Barry (detail) David Roper 2010
Now Let’s Do Another One: An Exhibition of Life Drawings
22 March to 15 April 2011
David Roper, the curator and Life Drawing Tutor, says: Life drawing classes may have been gradually phased out in British art schools over the past forty years, but this does not reflect their continuing popularity and usefulness with professional and amateur artists. The works included in Now let’s do another one… were all made by regular visitors to a two hour drop – in class. Inevitably, given the brief time, a heavy emphasis is on speed, with poses ranging from as little as 30 seconds. The purpose of this is to warm up the artists’ hand to eye co-ordination, prior to a model’s final pose, which might last as long as 45 minutes. The results are varied and fascinating.
Artists: Paul Barton, David Roper, Will Myers, Michael Ward, Jane Hinchcliffe, Richard Story, Jos Van Heugten, Sam Thomas and Monica Shanta Brown. Curated by David Roper firstname.lastname@example.org
Amber Muir-._.Letting Go (Series A)
An Exhibition Featuring Students from East Central College: Nick Brobst, Matt Lawson, Rhiannon McGee, Amber Muir and Faculty Sponsor and Curator: Adam Watkins
The work of Nick Brobst sits within the juxtaposition of urban street art and fine art with the use of text as pure form. Matt Lawson uses the human condition as his muse as he looks into himself through his work. Rhiannon McGee delves into the ideas of connection and belonging. The theme of self, identity and coming of age is central to the work of Amber Muir. The newest work of Adam Watkins is surrounded by a desire for love, truth and belonging mixed with personal translations of Derrida’s theories on Ontology.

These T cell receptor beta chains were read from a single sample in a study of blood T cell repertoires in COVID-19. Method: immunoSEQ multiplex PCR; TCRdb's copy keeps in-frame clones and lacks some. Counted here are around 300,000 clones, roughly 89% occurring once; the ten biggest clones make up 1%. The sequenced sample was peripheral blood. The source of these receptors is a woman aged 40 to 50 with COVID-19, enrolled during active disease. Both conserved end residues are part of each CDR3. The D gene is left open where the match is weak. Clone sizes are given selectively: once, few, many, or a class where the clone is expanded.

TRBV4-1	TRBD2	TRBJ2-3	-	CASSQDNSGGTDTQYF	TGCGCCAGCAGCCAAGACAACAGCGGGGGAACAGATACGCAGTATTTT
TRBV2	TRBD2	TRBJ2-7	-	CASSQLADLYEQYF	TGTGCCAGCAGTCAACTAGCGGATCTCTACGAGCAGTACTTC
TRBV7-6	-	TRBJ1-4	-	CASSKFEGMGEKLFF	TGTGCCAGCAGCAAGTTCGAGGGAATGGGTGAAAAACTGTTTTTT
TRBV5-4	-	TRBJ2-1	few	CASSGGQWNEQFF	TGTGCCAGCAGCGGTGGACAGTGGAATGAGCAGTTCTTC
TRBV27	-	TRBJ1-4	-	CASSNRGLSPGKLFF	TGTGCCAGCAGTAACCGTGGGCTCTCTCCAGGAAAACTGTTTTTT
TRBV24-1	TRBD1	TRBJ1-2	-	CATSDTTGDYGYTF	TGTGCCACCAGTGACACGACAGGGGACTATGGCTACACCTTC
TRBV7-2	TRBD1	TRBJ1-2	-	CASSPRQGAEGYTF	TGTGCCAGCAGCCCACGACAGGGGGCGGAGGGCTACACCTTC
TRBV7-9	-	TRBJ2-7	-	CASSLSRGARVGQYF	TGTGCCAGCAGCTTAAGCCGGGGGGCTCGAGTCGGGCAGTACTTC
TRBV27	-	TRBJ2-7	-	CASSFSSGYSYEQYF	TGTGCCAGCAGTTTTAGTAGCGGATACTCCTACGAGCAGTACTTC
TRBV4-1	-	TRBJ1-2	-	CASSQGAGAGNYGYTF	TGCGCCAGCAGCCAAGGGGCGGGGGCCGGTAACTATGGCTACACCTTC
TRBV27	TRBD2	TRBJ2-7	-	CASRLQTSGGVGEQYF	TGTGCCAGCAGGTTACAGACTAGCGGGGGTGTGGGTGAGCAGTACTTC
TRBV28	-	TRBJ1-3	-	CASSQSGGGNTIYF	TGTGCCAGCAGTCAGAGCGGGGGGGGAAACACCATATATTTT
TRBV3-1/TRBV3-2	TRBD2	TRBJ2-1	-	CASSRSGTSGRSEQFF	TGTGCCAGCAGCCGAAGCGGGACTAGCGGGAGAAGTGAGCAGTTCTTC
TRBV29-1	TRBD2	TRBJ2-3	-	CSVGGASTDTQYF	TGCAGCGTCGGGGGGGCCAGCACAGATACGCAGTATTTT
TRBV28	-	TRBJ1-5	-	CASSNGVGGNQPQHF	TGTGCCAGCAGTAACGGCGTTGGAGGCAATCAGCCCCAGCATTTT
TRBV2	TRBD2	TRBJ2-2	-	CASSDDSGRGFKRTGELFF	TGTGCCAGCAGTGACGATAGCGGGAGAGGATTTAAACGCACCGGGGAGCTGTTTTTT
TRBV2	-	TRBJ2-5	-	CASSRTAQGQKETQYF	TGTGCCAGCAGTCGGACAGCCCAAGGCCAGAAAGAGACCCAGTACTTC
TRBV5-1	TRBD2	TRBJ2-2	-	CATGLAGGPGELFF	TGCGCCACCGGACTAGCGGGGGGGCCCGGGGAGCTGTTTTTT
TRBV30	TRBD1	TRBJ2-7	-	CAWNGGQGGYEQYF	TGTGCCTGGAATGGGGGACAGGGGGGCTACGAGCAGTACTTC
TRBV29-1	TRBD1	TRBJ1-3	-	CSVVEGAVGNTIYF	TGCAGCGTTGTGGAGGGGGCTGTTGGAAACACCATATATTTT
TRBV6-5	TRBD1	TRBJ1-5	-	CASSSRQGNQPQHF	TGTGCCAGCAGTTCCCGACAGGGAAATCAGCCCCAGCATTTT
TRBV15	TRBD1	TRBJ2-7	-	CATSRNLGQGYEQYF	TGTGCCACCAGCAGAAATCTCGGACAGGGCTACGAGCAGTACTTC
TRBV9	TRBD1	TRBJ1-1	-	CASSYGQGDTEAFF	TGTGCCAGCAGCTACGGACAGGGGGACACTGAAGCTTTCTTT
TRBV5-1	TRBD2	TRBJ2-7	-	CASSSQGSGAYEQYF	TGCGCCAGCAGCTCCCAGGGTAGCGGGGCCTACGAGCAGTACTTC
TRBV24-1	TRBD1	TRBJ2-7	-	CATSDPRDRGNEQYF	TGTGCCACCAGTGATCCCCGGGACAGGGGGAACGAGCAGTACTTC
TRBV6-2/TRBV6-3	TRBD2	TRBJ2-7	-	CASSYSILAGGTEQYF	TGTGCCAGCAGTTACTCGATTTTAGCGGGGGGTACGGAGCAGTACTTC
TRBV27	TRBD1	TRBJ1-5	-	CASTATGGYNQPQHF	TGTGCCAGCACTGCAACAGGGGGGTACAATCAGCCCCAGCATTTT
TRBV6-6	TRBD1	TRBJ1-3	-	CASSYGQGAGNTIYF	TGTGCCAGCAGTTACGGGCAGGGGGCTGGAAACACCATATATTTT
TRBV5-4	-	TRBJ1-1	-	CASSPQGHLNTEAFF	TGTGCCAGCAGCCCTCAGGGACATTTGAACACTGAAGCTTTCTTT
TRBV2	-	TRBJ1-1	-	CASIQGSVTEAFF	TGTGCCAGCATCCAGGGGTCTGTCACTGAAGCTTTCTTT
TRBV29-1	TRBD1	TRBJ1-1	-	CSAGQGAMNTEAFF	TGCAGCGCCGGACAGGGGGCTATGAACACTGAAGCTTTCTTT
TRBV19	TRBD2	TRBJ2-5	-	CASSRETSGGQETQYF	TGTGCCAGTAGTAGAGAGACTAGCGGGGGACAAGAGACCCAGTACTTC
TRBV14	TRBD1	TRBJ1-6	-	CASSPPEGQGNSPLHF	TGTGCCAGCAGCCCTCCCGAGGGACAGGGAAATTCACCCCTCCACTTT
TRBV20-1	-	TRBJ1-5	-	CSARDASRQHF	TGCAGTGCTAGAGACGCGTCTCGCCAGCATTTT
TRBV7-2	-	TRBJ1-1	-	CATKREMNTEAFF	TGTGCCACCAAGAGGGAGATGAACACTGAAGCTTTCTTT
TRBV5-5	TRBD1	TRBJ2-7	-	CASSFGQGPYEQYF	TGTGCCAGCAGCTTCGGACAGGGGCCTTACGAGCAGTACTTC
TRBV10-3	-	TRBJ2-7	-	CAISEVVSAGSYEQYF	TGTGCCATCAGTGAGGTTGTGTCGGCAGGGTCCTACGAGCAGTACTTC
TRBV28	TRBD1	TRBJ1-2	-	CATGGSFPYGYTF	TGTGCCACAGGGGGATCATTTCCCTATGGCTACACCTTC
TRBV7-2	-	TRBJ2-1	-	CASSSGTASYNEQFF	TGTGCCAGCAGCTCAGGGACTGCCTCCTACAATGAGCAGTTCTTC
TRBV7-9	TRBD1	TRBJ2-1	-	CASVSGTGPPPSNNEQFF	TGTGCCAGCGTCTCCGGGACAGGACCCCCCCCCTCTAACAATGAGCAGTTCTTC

Human Truths seeks to show the interplay between positive and negative shapes, spaces and ideals along with the use text that seeks to communicate on a broad level, as well as, to personal and disparate ends. This work is bold and striking both formally and visually. These initially bold images simultaneously present an underlying statement of truth. Truths not specified, but softly alluded to, or suggested and magnified by the viewer’s own interpretations. Whether these interpretations remain formal in nature or if they delve into the underlying subjective meanings of truths, a conversation or discourse is begun and continued.
We must be students of history and seek to not repeat. If Post-Modernism and the 21st century have taught us anything, it is not to repeat yet to (re)investigate, (re)examine, (re)configure and (re)contextualize. We are allowed to draw new lines, new parallels and new perpendiculars as we seek out our own human truths.
Curated by Adam Watkins email@example.com